August 9, 2022
Understandably, investors are attracted to growth stories which are often associated with exciting narratives about the future. Who doesn’t like a business growing revenue 30% per annum? Unfortunately, top line results often fall short when delivering on what ultimately matters to investors – long term earnings per share growth.
For those investing in 2011, you may recall the famous quote by famed technology investor Marc Andreessen. “In short, software is eating the world”. He went on to explain that “too much of the debate is still around financial valuation, as opposed to the underlying intrinsic value of the best of Silicon Valley's new companies. My own theory is that we are in the middle of a dramatic and broad technological and economic shift in which software companies are poised to take over large swathes of the economy.”
With the success of Google, Amazon and Microsoft, it’s difficult to argue otherwise. We are not going to – we happen to quite like technology companies.
However, success often breeds contempt – and in many cases it’s the newer unproven technology companies that are displaying this unattractive trait. Unfortunately for investors, this contempt is directed not at competitors but at shareholders who are increasingly finding that the fruits of an attractive top line are increasingly accruing to employees rather than owners.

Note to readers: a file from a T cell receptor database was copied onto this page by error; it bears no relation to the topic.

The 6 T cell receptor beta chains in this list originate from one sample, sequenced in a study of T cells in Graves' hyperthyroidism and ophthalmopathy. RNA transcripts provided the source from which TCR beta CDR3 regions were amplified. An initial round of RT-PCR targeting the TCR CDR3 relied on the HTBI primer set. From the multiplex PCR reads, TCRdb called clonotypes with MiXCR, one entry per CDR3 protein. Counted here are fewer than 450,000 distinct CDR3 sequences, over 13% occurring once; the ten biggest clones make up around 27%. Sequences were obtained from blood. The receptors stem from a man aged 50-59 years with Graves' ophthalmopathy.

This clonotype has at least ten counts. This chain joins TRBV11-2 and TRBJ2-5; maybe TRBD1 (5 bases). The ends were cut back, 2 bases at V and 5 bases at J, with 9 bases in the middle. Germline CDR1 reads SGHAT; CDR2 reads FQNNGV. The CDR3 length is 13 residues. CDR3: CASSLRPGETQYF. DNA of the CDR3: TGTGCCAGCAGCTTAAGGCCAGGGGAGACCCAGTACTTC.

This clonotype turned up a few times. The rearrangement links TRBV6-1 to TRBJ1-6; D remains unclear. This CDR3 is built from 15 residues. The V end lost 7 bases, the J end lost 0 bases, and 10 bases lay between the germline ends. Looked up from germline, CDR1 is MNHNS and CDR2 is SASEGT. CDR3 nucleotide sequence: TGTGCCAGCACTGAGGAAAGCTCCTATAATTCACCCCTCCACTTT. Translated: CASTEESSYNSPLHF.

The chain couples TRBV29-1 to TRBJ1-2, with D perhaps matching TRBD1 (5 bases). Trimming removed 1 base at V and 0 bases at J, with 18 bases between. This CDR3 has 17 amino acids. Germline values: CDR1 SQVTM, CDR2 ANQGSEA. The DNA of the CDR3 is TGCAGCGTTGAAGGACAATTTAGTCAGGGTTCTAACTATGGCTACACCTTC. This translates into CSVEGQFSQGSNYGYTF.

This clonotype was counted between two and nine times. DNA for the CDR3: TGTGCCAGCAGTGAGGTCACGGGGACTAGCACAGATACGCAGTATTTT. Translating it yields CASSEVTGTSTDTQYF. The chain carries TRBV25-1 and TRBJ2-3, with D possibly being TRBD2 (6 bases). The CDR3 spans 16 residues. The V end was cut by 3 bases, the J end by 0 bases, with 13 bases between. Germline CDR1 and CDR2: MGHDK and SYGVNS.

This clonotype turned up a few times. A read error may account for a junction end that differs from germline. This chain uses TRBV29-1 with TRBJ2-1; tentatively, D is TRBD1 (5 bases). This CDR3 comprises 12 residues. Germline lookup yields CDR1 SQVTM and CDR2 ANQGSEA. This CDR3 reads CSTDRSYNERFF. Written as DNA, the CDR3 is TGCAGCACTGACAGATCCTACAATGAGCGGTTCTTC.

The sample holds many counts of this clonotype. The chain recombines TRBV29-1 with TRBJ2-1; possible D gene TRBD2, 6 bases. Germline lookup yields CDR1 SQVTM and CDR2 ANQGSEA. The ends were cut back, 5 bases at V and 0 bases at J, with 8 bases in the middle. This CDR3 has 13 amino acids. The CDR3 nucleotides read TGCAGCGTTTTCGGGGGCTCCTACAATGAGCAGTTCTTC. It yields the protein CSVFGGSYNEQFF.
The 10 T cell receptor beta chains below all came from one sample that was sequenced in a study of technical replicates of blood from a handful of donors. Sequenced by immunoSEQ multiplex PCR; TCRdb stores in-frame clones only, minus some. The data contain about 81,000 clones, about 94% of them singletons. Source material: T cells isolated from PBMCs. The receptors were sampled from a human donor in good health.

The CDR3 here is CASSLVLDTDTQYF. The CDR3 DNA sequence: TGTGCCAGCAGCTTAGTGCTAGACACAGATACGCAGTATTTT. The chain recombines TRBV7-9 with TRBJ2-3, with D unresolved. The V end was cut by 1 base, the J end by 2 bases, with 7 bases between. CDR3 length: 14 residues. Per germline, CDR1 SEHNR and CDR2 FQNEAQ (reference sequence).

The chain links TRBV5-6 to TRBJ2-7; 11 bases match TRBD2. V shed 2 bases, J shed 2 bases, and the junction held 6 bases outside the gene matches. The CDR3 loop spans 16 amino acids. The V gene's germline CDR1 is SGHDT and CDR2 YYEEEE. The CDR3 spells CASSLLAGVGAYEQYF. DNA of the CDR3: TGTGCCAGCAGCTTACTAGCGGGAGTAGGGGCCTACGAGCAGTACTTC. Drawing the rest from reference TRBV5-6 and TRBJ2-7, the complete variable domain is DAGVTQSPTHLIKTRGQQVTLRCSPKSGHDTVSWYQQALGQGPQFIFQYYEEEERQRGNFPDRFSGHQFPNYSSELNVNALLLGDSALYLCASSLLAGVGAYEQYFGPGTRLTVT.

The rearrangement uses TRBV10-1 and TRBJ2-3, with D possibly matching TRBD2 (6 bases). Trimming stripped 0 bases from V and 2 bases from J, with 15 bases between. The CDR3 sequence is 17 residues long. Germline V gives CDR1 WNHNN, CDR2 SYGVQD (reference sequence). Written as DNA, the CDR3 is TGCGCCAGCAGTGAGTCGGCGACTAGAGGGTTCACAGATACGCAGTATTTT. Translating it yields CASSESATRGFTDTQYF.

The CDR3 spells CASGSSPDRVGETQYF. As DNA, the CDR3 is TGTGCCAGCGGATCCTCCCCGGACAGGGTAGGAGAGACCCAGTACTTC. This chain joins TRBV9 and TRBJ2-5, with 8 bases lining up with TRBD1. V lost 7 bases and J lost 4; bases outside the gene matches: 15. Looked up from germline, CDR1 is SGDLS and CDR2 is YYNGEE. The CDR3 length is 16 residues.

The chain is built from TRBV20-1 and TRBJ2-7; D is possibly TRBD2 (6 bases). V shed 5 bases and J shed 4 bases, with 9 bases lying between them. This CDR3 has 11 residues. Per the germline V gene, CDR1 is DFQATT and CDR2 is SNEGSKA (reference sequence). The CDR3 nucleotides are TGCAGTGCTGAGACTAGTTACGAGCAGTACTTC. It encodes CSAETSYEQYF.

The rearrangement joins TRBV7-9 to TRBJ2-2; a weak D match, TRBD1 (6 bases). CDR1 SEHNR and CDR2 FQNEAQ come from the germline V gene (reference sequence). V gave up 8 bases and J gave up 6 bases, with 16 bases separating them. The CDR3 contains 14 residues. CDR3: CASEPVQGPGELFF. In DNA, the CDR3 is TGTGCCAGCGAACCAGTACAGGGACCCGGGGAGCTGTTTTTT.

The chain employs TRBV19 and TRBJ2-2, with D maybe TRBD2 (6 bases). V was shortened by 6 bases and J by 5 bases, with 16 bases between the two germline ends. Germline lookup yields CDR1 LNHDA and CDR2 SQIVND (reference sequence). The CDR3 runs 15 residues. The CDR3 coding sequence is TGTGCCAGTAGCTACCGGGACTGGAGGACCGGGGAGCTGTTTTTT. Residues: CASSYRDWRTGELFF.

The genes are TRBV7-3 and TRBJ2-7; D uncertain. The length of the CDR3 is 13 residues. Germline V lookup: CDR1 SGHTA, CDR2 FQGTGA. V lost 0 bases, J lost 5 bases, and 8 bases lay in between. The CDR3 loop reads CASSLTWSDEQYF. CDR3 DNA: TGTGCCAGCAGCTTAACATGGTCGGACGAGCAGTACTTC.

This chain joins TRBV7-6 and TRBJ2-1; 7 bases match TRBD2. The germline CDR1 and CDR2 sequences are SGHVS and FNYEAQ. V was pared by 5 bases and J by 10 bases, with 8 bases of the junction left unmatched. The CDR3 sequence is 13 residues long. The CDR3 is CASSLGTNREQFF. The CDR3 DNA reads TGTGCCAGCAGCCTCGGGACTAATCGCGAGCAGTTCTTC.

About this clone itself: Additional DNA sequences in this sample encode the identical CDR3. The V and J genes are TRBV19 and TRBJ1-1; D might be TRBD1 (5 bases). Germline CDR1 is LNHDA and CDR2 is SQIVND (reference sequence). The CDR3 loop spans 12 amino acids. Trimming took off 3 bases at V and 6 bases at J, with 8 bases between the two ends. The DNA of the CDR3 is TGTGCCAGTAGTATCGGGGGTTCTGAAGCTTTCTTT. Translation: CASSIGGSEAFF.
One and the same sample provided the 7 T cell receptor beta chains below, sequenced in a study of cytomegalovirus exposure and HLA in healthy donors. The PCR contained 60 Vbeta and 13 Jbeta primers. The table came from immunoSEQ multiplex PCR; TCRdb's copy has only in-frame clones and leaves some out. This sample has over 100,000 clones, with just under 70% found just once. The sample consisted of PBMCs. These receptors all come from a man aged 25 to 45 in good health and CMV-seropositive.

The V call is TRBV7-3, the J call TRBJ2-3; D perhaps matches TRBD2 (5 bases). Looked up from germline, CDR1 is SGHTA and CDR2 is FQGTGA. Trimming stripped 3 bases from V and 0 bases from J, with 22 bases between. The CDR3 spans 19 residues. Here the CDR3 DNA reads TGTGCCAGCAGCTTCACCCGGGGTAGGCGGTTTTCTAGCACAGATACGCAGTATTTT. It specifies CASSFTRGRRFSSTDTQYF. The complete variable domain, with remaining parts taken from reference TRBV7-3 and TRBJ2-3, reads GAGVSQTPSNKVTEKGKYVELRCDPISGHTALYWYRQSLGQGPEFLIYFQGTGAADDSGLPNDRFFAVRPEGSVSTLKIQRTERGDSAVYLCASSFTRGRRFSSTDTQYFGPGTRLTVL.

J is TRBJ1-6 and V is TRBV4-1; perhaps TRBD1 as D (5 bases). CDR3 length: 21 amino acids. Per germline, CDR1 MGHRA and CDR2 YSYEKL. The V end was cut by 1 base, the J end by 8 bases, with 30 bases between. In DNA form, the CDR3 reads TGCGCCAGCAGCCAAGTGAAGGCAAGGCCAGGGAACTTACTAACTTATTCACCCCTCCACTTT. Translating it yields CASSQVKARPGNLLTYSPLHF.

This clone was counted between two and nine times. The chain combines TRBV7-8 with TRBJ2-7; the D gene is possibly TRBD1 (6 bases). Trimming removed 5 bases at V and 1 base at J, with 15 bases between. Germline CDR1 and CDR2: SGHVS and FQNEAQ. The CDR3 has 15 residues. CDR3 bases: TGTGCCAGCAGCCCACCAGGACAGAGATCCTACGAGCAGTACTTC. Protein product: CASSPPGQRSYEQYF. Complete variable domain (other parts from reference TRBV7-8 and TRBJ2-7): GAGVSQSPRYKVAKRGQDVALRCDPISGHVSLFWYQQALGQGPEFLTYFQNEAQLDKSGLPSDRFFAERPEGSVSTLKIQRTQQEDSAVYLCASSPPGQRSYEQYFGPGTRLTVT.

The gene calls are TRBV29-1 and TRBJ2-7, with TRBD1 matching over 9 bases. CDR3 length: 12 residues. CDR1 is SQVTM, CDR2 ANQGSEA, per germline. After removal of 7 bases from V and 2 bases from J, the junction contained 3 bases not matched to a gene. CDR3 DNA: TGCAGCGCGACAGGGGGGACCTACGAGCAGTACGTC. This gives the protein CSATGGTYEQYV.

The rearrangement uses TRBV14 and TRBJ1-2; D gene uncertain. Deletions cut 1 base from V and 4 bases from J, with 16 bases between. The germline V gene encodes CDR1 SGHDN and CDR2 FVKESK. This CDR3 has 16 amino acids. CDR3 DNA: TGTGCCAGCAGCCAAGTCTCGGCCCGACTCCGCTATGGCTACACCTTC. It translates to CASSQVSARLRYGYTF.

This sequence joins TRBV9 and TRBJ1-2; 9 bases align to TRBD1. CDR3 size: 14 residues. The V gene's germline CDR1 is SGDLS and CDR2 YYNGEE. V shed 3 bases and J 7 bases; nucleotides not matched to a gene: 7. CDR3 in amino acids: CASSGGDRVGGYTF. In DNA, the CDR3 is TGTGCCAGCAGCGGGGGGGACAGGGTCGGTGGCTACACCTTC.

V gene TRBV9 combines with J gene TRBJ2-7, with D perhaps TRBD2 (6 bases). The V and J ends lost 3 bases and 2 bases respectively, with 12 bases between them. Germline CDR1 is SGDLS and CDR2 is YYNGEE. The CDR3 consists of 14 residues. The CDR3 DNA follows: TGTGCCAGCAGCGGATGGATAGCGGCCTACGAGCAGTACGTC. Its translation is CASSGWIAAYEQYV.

Skills shortage meets business model
While the business models for technology businesses are attractive, the input costs (labour) have been accelerating as demand for developers has vastly outstripped supply over the past decade. Globally, some 40 million technology positions go unfulfilled annually, ensuring that those with the skills are well paid. However, these costs are often obfuscated by the accounting practices of technology companies.
A CFO and analyst conspiracy
If you have the pleasure of a dinner party with a room full of sell-side (broker) equity analysts, a sure-fire way of spicing up the table banter is to suggest that stock-based compensation (SBC) is a cash expense.
SBC is paid to employees in lieu of cash and, in theory, is a motivation and retention tool. In some circles (mostly technology Chief Investment Officers and sell-side analysts) it’s thought to be a “non-cash” expense as there is an element of double counting for its economic impact.
When SBC vests the holder is entitled to underlying shares, which are accounted for in the diluted share count, and thus impacts diluted earnings per share. For this reason, it’s argued that SBC should be removed from the income statement as an expense as it’s already accounted for via dilution.
Let’s look at a simple test for this theory. What happens when a company repurchases shares on the open market to keep dilution under control? Is this cash expense (to keep the share count flat) judiciously accounted for in the profit and loss account – alas, no.
Thus technology companies, and bullishly tilted sell-side analyst love this practice. Who wouldn’t want the benefit of a noncash charge on the way in, without worrying about the cash charge of repurchasing stock on the way out? A perfect crime.